JACKSONVILLE — When Jacksonville High School eighth-graders Reese Hines and Andreea Trifas needed inspiration to build a robot, they didn’t have to look further than a disaster in their own town.
They designed DCAP, Disaster Cleanup Acceleration Project, after seeing the devastation up close that the March 19, 2018, tornado caused in Jacksonville.
“Everyone in the town was so affected,” Trifas said Wednesday afternoon. “It really did motivate us to get the robot done, because it felt so close to home.”
Trifas said her residence wasn’t damaged in the storm, but she was without power for more than a week. Hines lived off of Alabama 204, along the path of havoc the tornado left as it got closer to town.
“When you see it on the news, you know it's bad,” Hines said. “When it's close to you, it gets a whole lot more personal.”
Their robot is set to be entered into a regional competition Friday at Jacksonville State University through the high school’s robotics program. The two will demonstrate DCAP’s abilities and talk about its design, competing against students in their age group in schools from across Northeast Alabama for the right to move on to state-level competition. Other groups of students from the high school will present their projects too.
DCAP is made of a mostly metal frame, with a cardboard scoop in front, designed to move debris into a container mounted to the back of the robot. A large cardboard map of Jacksonville serves at the robot’s area of cleanup for demonstration, where it scoops paper simulations of debris from across roads.
“That’s mainly what shut down roads, is trees and power line poles,” Hines said, controlling the robot with its handheld remote.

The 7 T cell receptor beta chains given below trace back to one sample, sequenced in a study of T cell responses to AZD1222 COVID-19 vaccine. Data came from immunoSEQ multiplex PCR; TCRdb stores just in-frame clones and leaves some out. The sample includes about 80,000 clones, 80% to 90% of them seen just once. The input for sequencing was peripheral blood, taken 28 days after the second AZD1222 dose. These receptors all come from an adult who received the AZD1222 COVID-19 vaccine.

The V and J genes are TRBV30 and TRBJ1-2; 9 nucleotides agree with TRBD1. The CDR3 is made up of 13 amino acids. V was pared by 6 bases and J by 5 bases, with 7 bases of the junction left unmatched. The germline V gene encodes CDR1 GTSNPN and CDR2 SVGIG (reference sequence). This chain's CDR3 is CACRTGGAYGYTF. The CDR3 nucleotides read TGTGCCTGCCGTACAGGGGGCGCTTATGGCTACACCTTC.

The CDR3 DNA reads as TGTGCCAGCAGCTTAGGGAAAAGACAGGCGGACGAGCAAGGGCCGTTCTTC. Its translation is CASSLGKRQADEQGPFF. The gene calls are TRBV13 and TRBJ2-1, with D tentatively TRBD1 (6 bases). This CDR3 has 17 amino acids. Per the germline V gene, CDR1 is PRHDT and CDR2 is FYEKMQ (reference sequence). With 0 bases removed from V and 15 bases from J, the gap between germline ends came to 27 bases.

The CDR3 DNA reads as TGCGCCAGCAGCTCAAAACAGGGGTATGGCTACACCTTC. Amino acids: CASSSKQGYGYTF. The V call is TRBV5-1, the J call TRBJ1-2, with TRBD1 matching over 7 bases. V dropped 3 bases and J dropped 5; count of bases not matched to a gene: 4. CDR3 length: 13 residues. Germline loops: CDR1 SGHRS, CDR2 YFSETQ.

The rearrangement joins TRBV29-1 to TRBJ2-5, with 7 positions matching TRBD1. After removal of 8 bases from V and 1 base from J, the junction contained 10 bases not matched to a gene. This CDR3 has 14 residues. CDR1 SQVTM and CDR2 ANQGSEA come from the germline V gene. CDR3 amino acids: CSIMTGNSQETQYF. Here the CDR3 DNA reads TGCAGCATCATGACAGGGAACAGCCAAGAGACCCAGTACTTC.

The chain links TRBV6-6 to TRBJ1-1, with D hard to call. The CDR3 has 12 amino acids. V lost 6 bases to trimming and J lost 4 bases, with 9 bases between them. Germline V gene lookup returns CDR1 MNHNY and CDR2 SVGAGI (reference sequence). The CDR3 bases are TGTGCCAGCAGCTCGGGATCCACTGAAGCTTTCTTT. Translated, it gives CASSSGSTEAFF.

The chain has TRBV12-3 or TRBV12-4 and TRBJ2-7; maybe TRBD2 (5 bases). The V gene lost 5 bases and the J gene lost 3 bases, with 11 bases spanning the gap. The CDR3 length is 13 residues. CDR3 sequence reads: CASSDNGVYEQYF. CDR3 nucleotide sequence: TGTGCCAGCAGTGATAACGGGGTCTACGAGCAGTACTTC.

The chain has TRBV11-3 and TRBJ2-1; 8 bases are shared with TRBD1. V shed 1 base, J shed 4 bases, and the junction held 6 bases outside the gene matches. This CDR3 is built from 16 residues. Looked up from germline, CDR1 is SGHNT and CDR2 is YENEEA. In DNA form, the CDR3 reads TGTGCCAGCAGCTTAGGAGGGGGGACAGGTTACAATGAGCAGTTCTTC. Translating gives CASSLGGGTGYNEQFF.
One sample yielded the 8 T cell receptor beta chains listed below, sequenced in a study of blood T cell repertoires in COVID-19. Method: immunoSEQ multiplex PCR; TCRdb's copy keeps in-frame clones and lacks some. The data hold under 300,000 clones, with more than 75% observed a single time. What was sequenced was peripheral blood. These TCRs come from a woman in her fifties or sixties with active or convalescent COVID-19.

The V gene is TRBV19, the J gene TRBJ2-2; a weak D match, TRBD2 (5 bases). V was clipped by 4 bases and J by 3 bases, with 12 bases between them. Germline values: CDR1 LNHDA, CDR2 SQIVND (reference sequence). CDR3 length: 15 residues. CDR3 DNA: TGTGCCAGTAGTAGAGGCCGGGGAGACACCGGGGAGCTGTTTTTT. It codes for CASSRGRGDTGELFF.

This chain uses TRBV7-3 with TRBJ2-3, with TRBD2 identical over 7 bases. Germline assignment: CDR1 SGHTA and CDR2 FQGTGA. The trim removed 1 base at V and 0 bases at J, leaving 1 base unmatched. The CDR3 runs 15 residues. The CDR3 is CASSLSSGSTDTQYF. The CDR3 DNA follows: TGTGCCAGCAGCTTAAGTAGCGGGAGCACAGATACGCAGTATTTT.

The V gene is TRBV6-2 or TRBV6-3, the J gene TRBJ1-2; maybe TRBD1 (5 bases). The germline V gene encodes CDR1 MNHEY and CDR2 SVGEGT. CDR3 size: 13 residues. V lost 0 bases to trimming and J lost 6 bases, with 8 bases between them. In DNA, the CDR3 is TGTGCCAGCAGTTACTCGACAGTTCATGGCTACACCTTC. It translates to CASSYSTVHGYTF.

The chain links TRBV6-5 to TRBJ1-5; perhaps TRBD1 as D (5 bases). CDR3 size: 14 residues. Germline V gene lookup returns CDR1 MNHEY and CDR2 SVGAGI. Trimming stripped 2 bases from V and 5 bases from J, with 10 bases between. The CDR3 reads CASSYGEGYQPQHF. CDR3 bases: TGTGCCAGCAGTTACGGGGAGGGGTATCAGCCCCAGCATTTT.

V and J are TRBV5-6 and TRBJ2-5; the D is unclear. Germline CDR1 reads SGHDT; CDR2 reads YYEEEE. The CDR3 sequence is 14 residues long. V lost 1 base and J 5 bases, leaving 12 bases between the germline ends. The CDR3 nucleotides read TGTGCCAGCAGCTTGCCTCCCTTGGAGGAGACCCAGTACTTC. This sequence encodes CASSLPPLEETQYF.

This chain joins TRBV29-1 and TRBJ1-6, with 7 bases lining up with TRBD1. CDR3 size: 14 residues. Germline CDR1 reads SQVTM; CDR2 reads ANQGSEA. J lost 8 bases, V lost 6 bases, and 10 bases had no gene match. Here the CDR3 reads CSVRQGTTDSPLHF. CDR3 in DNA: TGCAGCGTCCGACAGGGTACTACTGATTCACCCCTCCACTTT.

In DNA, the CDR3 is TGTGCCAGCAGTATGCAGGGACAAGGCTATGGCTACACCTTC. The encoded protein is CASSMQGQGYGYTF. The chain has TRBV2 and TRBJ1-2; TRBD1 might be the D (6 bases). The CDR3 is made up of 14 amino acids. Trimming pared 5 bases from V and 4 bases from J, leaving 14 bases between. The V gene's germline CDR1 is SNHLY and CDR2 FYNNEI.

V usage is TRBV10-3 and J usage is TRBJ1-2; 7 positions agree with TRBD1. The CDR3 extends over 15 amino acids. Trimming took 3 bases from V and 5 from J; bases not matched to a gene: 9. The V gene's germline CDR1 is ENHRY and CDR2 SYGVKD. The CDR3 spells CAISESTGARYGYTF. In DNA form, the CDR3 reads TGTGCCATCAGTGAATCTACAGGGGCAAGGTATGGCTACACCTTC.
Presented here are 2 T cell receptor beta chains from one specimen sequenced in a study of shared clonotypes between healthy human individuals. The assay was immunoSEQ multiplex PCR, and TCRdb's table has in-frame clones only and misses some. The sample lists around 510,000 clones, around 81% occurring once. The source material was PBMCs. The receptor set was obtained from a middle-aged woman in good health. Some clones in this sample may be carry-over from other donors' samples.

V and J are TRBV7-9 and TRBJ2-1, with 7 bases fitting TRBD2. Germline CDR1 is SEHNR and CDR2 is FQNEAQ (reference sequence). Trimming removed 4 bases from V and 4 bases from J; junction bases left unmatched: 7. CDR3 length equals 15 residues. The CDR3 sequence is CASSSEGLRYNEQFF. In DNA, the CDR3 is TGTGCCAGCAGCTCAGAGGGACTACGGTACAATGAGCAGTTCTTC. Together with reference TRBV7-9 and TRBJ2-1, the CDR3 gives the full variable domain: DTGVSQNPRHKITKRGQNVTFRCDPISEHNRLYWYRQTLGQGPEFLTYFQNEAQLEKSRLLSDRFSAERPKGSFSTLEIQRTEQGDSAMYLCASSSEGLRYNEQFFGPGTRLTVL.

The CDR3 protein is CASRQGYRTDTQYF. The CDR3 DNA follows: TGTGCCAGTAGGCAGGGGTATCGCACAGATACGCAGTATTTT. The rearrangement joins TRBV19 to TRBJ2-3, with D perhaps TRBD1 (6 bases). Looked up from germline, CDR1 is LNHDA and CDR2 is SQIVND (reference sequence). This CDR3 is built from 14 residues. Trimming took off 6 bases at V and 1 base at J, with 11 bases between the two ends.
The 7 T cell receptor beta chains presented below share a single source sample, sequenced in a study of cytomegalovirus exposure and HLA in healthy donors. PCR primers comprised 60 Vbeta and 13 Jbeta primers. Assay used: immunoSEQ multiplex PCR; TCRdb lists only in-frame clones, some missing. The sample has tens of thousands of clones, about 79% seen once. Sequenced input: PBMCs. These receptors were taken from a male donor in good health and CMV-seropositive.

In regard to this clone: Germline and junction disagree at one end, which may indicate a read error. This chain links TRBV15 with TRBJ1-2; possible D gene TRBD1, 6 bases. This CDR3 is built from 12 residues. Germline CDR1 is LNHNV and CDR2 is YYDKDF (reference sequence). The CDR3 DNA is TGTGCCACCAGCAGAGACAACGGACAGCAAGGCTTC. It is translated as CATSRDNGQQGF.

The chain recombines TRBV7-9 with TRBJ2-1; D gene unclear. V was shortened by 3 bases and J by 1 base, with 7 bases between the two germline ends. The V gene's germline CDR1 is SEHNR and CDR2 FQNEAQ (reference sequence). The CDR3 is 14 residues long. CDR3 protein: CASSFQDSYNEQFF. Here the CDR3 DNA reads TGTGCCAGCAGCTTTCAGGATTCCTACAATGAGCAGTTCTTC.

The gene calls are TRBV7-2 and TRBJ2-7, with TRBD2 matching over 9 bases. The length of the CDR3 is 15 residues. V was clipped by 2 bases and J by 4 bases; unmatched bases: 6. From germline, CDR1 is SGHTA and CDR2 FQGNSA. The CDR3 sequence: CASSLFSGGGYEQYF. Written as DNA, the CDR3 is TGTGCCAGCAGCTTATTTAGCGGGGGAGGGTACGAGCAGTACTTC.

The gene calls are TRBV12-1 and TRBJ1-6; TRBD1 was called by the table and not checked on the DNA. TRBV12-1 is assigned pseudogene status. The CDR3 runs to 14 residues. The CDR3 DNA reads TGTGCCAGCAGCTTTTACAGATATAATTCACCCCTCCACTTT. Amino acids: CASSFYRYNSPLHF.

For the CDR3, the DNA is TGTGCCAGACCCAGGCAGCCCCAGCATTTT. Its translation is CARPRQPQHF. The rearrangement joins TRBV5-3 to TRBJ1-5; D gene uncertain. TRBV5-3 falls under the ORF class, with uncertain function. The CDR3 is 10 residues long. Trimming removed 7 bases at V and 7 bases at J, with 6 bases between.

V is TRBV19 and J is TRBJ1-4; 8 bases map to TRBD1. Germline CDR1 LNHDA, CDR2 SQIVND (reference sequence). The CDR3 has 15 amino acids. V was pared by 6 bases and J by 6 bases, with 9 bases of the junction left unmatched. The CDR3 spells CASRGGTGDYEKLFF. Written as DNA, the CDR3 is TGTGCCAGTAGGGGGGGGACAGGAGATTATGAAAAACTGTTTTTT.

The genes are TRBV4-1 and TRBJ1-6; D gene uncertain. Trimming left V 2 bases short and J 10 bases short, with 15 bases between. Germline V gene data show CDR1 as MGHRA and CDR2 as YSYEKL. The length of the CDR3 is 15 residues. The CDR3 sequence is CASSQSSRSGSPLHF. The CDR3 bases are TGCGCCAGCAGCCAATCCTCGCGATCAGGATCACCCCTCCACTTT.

David Kadle, the school’s sponsor for the robotics program, said he was supportive of the idea when the two first pitched it to him.
“I thought it was a really good idea,” Kadle said. “Because of our locality, it hits close to home. Then the application is expandable anywhere. They prototyped something that could be useful to a lot of people around the world.”
Students in the program mostly build smaller-scale prototypes that serve as a proof-of-concept for larger ideas. One group of students will present a room-cleaning robot that sweeps trash, but another designed a fire extinguisher robot so large it no longer fits in Kadle’s classroom.
With some guidance from Kadle, students are encouraged to work independently throughout the process of designing, coding and constructing their own robots.
“It’s really important in this day and time for kids to get involved in this,” Kadle said. “It’s very good for them. It translates into almost anything else engineering-related, with creativity and the thinking that goes behind it. They build these things from scratch.”
A small group of students is involved in the program, which meets during seventh period in Kadle’s classroom. Students from seventh through 12th grades are welcomed to schedule the class at the beginning of the school year and group together to build robots. On Wednesday, the room was filled with the clattering of excess metal scraps and the whirring of robots at work as students put finishing touches on their bots.
“Nobody’s here that doesn’t want to be here,” Kadle said. “Everybody wants to learn.”
Hines said she thinks a full-scale DCAP model could be useful even today in a Jacksonville that hasn’t quite bounced back to its pre-storm form.
“Really, there’s still work to be done around here,” she said.
“I really hope this inspires people to find something to make a difference in their own towns,” Trifas said.